The Ubiquity of the new Information and Communication Technologies (ICT), confront our society - and our planet - with potential never before available to the Human species, but also with challenges on an unimaginable scale in the last century.

This is well illustrated by the spatial reach achieved by technological leaps, as is the case of the interconnected Human presence, through its Technology. Not only at the scale of our planet, but connected to neighboring celestial bodies. The common thread exemplified by the probes on Venus and Mars, intermediated by a permanent space station in Earth orbit.


We live therefore an Age in which Humanity has at its disposal knowledge and technology, on a scale and nature as no previous generation witnessed, nor could it anticipate. In particular, information and communication technologies, in some cases in unexpected leaps, with their increasingly ubiquitous presence, show how their intrinsic nature favor accessibility, participation, and empowerment, in a comprehensive and equal way.


And yet, instead of decreasing, social inequalities increase and imbalances in society's relationship with nature are accentuated, even putting the sustainability of human life at risk.


Today, we have evidence of more and more serious abuses of this ubiquity, side by side with its benefits (and the covid-19 crisis is no exception). And yet, the path that technology development has followed, dominated by giant private companies, is presented to us as inevitable. As if the abuses were a "small" price to pay for progress, for the advantages offered, and which will be benevolently corrected.


Is that the case? We will not find the answer in opinionated debates. We need Science.


To identify and characterize the potential of the growing Technological Ubiquity, finding the way to its realization; as well as to understand and judge the new challenges and corresponding risks, the emergence of new scientific areas is essential. This is what gave rise to e-Planning, articulating the in-depth study of the technological leap, especially in ICT, with the study of its transversal impact on the whole of Society.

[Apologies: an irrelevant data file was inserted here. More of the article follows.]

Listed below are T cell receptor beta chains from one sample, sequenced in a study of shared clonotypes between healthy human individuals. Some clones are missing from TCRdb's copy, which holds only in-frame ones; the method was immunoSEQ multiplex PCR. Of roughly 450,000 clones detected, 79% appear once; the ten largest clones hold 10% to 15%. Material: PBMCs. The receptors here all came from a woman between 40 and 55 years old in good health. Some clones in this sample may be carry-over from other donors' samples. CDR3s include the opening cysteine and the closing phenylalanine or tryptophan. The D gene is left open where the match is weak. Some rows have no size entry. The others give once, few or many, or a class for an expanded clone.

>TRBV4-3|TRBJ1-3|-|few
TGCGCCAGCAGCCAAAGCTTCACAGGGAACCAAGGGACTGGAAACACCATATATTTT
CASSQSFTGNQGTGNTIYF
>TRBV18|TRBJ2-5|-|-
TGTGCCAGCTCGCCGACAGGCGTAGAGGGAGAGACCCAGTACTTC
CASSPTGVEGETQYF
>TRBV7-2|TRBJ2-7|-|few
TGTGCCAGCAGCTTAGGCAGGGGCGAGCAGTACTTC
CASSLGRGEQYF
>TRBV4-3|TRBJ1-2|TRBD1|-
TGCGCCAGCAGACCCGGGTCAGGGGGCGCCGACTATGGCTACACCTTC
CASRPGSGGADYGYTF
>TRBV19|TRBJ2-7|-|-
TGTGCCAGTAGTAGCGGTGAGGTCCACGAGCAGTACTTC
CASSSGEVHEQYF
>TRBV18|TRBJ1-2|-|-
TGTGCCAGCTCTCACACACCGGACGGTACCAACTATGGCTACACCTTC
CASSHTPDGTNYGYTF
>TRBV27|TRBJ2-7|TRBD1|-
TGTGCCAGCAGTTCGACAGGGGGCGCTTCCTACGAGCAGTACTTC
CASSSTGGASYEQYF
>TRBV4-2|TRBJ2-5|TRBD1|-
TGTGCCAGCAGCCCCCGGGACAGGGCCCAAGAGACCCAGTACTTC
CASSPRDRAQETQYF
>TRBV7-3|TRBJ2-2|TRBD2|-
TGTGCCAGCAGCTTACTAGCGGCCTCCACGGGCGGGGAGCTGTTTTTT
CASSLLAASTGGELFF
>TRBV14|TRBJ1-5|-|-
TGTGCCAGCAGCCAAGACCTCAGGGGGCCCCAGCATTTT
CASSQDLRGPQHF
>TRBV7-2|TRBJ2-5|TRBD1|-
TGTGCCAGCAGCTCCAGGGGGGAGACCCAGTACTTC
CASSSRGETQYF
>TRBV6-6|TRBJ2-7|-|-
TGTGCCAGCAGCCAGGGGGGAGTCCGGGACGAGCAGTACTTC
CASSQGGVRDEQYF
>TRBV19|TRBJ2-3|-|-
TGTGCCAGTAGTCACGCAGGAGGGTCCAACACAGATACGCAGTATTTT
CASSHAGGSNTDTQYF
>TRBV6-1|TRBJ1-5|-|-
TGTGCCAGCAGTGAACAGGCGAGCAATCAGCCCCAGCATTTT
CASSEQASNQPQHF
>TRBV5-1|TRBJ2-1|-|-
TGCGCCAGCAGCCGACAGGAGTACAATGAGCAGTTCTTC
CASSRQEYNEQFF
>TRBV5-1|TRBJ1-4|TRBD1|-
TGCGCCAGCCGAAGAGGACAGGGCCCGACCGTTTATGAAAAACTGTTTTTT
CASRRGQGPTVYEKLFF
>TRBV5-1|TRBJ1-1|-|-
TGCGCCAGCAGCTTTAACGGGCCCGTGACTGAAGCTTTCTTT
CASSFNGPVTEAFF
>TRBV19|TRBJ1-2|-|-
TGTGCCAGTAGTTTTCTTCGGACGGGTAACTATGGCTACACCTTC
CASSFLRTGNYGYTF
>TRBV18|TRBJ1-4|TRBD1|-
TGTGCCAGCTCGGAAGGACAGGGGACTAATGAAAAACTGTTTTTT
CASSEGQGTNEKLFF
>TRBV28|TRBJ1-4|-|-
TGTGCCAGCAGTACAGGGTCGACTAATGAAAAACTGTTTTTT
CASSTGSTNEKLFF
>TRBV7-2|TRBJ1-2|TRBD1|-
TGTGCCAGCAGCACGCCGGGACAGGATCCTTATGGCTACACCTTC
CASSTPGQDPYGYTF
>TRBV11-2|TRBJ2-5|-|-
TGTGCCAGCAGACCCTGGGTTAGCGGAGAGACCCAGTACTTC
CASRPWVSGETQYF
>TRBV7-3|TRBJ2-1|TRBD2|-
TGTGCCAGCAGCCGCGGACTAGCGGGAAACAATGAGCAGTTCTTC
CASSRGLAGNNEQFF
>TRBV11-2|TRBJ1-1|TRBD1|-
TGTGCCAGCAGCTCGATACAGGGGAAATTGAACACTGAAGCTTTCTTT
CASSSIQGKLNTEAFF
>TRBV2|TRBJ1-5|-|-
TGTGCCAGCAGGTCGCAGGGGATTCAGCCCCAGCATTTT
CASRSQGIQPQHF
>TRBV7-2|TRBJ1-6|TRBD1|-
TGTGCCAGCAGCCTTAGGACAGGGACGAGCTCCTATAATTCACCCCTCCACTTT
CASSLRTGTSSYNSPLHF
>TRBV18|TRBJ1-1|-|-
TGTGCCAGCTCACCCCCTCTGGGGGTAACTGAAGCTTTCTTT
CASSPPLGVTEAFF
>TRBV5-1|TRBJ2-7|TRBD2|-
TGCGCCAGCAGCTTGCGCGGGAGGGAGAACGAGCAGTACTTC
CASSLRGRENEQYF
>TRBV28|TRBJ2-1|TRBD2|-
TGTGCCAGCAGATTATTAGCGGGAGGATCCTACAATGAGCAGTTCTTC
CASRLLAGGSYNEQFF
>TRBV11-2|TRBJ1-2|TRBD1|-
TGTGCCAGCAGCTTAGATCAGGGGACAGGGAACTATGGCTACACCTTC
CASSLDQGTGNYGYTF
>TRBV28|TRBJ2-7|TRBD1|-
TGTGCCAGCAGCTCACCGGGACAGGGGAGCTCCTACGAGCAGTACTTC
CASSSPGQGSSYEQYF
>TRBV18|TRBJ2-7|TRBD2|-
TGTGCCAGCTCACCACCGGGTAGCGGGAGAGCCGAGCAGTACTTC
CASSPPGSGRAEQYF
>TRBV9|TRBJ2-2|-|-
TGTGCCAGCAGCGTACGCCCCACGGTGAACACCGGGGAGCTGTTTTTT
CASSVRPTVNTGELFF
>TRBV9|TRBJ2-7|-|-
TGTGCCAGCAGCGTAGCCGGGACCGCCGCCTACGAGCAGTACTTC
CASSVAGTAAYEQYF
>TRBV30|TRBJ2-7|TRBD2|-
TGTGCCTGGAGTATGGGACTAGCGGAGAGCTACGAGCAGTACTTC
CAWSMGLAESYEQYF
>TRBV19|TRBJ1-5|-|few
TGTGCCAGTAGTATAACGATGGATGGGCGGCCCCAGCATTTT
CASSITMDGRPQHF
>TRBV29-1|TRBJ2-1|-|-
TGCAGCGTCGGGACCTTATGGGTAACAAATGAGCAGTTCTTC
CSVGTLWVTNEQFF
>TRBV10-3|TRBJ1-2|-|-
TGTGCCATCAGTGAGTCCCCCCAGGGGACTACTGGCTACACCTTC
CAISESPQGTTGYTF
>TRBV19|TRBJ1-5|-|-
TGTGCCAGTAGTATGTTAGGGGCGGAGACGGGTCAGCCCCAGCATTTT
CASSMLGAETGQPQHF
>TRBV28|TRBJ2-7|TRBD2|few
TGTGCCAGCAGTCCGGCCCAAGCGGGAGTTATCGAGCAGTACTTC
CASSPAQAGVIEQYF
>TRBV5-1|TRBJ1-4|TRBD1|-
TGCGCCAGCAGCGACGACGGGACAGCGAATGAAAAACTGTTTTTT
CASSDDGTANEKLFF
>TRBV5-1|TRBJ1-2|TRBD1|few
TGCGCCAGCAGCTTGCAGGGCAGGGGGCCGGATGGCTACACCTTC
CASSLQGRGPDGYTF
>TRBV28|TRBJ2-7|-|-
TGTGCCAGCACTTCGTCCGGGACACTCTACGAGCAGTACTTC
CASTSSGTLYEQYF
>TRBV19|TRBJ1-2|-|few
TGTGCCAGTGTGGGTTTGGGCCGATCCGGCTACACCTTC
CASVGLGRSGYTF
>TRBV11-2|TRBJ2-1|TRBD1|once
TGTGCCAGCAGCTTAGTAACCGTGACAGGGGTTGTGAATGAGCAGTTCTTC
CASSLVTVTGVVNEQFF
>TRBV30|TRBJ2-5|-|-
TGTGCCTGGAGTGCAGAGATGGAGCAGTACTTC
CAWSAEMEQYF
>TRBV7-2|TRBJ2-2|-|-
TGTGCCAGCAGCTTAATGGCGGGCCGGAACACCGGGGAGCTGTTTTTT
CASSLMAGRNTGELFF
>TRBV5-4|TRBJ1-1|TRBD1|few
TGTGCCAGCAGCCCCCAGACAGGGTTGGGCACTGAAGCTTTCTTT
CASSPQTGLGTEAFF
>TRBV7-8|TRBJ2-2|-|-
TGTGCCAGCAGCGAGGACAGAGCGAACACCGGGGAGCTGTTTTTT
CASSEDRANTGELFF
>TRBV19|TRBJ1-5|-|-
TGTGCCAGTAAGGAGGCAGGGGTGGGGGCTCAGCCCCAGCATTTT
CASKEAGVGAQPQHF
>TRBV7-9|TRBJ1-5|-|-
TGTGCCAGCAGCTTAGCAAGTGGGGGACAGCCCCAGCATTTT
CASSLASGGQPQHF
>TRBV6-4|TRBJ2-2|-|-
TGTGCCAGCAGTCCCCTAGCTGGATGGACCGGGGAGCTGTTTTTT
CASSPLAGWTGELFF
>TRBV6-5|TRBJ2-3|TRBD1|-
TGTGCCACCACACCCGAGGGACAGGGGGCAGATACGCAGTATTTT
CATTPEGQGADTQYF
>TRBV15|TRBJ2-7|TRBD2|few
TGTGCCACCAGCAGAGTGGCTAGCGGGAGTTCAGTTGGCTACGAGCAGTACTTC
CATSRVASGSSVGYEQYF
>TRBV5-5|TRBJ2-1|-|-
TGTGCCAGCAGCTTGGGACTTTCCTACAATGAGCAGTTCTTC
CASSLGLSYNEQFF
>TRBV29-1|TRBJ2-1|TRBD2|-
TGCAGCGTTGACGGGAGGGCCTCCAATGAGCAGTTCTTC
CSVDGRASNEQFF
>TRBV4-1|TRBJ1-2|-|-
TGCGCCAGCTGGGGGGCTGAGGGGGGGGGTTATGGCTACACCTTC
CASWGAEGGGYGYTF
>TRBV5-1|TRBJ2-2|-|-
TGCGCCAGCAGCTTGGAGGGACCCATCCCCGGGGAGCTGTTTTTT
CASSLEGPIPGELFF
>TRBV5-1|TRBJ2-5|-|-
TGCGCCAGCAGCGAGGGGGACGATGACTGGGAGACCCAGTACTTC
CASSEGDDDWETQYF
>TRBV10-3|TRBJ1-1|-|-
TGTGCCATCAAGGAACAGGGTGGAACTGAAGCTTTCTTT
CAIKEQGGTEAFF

Which brings with it its own challenges - such as that of transdisciplinarity. Because the articulation of these studies, requires combining engineering curricula with that of social and human sciences.


This is the leitmotiv of a Book on e-Planning & Ubiquity.





The structure of this work follows the intent of presenting 5 key sections:


- The Keynote (and its framework) of Prof. Joseph Ferreira Jr., from MIT (Massachusetts Institute of Technology), Dept. Urban Studies & Planning, and co-founder of the e-Planning scientific area, focusing on a remarkable initiative in the international scientific community: the constitution of a new multi-disciplinary College at MIT, as a result of the recognition of the danger of developing technology without awareness of its impact;


- The Roots and Scientific construction of the e-Planning area, as it is important to support the study and interpretation of the phenomena that stand out today, in what was, and continues to be, a solid research work, by those who were able to foresee the dilemmas we face with the new technologies, when many still denied their relevance.


- The state of the art of research and practice in this field, in this edition focusing on cities and territory, and on inclusion and cohesion;


- The potential of the technological leap to promote cohesion and inclusion in regional spaces that benefit from a common language - in this edition, CPLP (Community of Countries with Portuguese Language);


and last, but not least,


- The Challenges of transdisciplinarity, required to deal fully with the challenges of Technological Ubiquity and its transversal impacts.



As the bilingual title indicates, it is our intention to provide a version of the texts in English, ipso facto the international language of science, in addition to the version in Portuguese.

In this 1st edition, the predominant language is Portuguese, and all articles or interventions in English have either a Portuguese version, or articles whose content is substantially equivalent. The reader can thus choose to read one or the other, without losing information. While english-only readers have fewer articles, those that are present cover the most substantive issues.


In the 2nd edition, in addition to broadening the spectrum to more of the important topics of Technological Ubiquity (such as privacy and new economic models), the predominant language will be English. This sequence is also intended to give current authors time to write good quality English versions of their work.


Here is the call and challenge.